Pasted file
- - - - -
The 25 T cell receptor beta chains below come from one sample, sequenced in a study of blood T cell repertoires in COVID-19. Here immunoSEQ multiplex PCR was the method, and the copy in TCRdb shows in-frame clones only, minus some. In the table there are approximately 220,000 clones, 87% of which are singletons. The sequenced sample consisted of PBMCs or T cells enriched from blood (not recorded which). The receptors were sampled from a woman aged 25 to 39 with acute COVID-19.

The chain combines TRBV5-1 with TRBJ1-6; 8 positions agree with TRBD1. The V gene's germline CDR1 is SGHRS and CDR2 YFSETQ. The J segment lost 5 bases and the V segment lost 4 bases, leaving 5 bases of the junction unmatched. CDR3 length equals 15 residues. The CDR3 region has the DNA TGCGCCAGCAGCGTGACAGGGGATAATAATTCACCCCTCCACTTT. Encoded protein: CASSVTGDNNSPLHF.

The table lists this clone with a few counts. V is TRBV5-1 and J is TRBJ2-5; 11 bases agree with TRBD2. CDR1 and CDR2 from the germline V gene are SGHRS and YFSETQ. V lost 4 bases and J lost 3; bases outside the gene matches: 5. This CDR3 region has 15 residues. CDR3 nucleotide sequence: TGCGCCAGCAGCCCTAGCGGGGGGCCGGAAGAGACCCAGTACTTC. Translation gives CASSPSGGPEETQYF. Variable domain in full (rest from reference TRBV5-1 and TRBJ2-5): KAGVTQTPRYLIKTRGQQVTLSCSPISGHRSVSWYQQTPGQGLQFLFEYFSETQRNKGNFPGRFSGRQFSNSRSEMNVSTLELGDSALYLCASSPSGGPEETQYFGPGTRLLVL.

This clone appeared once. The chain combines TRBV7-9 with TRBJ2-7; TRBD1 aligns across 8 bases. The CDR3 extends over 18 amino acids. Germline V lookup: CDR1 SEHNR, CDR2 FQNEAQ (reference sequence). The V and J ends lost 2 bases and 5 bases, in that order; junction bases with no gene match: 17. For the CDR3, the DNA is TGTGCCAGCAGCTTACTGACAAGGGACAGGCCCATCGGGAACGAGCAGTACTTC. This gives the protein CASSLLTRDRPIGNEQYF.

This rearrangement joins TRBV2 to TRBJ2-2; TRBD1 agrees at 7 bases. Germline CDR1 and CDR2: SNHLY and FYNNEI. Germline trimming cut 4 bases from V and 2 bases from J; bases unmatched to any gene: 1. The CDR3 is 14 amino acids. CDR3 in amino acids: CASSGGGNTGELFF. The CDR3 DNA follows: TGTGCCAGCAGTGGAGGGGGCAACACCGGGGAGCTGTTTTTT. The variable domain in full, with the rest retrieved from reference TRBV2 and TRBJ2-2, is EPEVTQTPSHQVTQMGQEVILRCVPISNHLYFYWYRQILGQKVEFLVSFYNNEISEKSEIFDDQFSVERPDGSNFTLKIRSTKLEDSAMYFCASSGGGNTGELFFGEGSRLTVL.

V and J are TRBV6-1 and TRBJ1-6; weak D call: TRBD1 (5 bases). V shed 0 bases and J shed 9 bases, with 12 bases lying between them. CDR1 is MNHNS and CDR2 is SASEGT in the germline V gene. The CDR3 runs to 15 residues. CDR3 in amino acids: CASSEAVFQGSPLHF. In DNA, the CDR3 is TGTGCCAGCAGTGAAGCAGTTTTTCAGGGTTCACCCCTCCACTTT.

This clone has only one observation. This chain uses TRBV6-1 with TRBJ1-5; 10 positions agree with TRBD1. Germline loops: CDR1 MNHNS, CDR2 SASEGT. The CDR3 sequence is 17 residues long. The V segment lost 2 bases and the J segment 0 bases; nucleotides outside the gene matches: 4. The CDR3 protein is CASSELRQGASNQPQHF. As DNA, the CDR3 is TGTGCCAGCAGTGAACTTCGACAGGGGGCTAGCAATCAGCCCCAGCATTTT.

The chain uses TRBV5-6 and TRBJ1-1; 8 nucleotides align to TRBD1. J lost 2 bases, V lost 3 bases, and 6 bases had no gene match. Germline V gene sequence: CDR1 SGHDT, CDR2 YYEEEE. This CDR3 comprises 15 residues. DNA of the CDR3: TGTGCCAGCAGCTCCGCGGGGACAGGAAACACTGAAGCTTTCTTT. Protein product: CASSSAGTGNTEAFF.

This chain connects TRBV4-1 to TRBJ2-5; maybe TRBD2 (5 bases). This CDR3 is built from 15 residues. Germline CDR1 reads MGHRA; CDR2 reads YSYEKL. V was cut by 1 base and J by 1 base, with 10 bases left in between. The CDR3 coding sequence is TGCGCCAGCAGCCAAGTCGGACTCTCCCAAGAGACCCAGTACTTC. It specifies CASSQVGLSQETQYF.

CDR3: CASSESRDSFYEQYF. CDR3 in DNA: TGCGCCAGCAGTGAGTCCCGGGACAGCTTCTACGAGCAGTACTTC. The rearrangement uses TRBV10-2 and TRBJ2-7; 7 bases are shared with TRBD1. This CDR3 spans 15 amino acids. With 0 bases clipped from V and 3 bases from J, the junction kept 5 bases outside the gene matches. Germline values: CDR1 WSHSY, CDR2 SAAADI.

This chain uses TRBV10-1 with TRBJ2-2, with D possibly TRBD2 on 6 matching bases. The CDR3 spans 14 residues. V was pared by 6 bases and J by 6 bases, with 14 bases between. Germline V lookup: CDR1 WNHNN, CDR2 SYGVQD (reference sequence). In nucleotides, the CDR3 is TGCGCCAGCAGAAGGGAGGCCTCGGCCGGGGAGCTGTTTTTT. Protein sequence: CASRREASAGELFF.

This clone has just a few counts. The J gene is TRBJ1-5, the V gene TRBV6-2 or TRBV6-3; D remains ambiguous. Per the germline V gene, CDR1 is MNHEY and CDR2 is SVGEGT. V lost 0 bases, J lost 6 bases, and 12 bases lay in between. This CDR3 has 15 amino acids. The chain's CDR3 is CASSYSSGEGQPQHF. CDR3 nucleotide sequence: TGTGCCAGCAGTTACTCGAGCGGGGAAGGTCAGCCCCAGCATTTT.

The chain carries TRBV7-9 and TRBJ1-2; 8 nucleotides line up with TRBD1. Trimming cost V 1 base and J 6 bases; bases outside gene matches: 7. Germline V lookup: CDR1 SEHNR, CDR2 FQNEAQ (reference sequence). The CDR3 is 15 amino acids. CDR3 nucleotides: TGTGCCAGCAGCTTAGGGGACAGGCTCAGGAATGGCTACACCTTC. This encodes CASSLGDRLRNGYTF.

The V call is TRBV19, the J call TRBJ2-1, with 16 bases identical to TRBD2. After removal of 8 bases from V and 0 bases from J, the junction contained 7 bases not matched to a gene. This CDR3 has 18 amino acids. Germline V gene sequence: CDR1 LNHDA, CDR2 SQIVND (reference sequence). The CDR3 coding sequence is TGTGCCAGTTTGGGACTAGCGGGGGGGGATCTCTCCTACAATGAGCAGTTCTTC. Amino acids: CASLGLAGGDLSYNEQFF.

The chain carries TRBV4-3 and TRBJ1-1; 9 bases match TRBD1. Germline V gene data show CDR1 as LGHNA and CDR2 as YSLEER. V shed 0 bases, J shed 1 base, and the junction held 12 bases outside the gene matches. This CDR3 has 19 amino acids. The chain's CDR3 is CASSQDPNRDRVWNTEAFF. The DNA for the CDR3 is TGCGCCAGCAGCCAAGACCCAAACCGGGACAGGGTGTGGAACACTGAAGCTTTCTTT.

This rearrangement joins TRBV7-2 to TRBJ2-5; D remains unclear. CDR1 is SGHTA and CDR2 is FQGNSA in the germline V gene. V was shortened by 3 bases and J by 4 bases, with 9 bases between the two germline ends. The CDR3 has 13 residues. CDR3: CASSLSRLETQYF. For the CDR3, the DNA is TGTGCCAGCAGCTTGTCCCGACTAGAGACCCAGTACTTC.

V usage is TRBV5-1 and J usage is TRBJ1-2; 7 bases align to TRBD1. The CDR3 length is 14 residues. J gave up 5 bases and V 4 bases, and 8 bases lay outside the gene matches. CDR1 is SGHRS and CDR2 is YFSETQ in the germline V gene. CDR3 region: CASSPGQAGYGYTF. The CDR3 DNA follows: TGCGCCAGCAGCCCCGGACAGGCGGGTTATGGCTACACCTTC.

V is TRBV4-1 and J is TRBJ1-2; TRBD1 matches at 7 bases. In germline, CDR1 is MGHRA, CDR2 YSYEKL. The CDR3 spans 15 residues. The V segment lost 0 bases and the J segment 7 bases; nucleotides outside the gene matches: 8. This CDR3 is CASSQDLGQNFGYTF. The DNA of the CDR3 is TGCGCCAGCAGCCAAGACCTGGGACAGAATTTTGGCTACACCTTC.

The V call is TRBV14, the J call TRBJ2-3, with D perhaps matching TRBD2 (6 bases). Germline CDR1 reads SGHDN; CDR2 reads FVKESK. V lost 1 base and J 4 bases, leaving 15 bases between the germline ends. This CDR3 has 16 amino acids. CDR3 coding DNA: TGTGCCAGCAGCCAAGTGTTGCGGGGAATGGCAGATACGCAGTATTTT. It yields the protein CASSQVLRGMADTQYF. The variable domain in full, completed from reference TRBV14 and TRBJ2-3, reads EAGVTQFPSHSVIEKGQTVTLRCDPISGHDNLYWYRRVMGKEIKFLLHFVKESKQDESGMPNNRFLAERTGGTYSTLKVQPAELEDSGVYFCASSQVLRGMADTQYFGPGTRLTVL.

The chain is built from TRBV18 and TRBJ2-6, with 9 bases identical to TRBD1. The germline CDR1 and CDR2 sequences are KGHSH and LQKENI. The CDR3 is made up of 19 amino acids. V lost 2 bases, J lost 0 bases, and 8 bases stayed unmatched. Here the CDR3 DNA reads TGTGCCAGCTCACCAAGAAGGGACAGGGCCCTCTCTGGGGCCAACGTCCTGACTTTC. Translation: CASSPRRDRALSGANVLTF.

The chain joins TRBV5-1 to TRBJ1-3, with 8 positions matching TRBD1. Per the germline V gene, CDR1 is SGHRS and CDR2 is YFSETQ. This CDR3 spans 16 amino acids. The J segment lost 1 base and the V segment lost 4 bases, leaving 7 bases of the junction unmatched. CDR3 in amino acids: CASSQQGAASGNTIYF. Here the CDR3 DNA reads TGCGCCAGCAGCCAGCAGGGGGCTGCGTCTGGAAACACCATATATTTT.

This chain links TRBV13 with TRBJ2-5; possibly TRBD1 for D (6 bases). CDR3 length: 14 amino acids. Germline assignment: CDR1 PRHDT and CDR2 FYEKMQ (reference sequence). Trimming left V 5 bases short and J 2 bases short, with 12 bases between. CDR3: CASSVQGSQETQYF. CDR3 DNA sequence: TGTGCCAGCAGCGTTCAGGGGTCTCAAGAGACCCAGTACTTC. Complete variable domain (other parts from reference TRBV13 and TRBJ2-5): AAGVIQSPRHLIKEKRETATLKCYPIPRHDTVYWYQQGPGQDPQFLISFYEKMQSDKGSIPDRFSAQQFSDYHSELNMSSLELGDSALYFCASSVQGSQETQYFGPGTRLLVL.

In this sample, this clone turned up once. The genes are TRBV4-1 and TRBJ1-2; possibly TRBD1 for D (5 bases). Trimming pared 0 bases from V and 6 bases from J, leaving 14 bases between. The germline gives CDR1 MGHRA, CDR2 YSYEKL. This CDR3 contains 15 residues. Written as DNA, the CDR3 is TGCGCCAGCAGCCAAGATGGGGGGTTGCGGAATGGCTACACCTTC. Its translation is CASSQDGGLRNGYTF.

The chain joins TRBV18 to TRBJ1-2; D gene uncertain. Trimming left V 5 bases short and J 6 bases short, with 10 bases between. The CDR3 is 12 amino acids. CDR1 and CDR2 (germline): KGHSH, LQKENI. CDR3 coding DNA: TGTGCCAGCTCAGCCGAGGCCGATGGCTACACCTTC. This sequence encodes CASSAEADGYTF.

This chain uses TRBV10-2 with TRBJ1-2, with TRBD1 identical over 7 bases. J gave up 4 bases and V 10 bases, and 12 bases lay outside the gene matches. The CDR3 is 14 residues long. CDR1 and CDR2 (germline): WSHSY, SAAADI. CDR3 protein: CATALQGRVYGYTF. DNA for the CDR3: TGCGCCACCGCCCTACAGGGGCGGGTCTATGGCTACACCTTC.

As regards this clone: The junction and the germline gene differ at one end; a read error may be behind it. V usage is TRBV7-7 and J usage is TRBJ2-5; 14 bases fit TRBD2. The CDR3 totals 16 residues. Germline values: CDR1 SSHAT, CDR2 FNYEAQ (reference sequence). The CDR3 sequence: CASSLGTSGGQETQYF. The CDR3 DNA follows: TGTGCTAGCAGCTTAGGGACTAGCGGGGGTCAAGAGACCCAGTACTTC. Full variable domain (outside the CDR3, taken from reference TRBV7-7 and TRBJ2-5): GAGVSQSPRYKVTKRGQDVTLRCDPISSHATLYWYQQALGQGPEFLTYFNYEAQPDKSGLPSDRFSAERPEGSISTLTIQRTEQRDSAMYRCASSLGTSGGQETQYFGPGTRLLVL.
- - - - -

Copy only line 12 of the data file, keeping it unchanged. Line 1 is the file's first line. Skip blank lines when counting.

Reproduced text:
This clone has just a few counts. The J gene is TRBJ1-5, the V gene TRBV6-2 or TRBV6-3; D remains ambiguous. Per the germline V gene, CDR1 is MNHEY and CDR2 is SVGEGT. V lost 0 bases, J lost 6 bases, and 12 bases lay in between. This CDR3 has 15 amino acids. The chain's CDR3 is CASSYSSGEGQPQHF. CDR3 nucleotide sequence: TGTGCCAGCAGTTACTCGAGCGGGGAAGGTCAGCCCCAGCATTTT.